In Larry Crabb’s book, Becoming a True Spiritual Community, he quotes A. W. Tozer.
“The word “mystic” refers to that personal spiritual experience common to the saints of Bible times and well known to multitudes of persons in the post-Biblical era. I refer to the evangelical mystic who has been brought by the gospel into intimate fellowship with the Godhead. His theology is no less and no more than is taught in the Christian Scriptures. He differs from the ordinary orthodox Christian only because he experiences his faith down in the depths of his sentient being while the other does not. He is quietly, deeply, and sometimes almost ecstatically aware of the Presence of God in his own nature and in the world around him. His religious experience is something elemental, as old as time and the creation. It is immediate acquaintance with God by union with the Eternal Son. It is to know that which passes knowledge.”
Crabb contrasts this mysticism with “managers”,
“The road to spiritual community has now reached a fork. We must go one way or another, and we have come to see that we can no longer walk the management path. It doesn’t work. It quenches the Spirit and leaves us handling conflicted community with congeniality, cooperation, consolation, counseling, or conformity. Yet there is no greater determination in our fallen hearts than to manage things. We long to reduce mystery to manageable categories. To turn for help to experts who can figure out what’s wrong with us and apply the appropriate remedy. To come up with a system to follow that does not require profound spiritual depth.”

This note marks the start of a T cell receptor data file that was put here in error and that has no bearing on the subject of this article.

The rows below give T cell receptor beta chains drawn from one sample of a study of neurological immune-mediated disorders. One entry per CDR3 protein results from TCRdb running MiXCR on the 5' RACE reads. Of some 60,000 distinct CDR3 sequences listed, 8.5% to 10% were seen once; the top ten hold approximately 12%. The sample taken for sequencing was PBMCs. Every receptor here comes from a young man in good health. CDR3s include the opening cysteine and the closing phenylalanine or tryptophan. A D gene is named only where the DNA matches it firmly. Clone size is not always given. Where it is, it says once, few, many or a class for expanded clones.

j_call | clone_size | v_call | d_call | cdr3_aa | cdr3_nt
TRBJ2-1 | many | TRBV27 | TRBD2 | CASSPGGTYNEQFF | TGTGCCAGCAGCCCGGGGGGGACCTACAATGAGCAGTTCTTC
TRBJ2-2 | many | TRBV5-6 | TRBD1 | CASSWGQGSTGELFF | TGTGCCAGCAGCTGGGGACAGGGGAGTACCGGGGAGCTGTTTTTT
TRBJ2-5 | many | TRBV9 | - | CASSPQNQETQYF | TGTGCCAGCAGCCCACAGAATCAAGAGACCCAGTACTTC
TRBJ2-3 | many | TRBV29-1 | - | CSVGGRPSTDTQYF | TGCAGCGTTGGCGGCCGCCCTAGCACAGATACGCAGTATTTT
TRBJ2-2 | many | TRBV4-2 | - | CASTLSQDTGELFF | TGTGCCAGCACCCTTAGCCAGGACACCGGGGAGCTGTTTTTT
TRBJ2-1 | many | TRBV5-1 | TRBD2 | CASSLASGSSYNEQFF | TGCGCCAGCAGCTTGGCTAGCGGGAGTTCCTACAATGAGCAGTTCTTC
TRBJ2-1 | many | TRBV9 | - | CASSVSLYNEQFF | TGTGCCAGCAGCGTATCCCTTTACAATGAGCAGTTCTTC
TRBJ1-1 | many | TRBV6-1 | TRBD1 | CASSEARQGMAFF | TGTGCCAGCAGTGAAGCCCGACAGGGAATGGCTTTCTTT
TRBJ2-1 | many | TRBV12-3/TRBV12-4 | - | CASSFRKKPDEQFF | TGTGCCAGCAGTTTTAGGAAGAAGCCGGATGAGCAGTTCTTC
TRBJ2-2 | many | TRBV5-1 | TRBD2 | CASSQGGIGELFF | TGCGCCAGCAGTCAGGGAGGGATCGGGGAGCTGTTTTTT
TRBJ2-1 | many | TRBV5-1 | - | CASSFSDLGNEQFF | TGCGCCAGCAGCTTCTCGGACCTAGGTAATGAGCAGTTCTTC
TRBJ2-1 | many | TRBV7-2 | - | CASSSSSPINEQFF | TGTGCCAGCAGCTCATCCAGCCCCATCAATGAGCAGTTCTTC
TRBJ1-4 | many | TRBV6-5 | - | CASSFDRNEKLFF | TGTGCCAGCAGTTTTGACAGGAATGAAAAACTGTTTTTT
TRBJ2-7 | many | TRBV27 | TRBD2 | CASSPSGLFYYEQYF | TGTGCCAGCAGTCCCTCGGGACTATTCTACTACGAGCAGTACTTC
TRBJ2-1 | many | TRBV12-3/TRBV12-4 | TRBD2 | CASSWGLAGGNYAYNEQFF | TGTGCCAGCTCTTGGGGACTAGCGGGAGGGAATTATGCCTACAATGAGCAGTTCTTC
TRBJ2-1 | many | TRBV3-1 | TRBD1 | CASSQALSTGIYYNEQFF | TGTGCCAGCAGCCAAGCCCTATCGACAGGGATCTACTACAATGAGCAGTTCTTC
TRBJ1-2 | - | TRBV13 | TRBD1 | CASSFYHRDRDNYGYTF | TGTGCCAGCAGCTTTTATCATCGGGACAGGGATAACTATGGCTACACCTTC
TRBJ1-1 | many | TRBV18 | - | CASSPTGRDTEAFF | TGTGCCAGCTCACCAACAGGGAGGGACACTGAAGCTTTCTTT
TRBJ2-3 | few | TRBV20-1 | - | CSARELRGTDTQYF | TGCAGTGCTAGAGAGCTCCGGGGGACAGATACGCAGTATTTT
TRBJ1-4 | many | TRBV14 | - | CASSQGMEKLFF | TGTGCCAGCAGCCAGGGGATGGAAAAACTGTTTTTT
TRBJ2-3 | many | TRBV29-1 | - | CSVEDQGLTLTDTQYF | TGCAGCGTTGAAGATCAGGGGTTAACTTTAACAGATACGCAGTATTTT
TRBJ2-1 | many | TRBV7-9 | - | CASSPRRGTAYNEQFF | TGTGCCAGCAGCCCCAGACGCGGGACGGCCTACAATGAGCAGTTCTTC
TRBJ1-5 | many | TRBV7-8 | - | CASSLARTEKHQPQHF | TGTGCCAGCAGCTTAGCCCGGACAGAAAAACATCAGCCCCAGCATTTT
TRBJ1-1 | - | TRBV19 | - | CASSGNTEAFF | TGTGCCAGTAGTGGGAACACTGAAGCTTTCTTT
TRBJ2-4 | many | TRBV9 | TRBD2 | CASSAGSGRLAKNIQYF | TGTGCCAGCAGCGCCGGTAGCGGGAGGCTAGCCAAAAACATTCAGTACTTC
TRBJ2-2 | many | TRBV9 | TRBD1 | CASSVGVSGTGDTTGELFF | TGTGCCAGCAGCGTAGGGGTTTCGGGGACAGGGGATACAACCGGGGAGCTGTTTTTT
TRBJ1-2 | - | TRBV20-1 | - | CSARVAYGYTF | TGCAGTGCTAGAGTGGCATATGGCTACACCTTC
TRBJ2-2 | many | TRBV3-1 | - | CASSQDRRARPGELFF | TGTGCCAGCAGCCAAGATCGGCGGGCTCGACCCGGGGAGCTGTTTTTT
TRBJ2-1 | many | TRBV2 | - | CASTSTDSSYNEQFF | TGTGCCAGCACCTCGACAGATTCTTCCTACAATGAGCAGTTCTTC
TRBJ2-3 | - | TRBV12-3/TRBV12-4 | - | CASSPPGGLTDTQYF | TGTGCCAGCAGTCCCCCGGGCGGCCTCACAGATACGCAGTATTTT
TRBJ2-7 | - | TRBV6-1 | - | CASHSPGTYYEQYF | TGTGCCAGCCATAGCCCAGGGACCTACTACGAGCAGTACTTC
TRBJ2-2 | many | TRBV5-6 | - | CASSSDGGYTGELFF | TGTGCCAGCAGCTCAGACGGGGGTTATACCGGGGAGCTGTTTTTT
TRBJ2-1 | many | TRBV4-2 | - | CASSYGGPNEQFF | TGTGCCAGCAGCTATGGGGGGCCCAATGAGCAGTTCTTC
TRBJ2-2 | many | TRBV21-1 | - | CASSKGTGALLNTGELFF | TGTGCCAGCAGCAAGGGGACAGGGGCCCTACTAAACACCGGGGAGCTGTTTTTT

I have come to the conclusion that I, and I believe too many of my fellow believers, have sold ourselves short in our pursuit of faith. Tozer and Crabb are grappling with a depth of spiritual life that is beyond our imagination. I use the word “grappling’ because they are trying to describe a relationship with God and each other that words struggle to describe. I for one, am listening and reading intently because I yearn for a community like that, and also, I firmly believe that the malaise of faith in the West can only be countered by a Spirit filled people whose relationship with God and each other is a witness that cuts through the hardened hearts and minds of our age.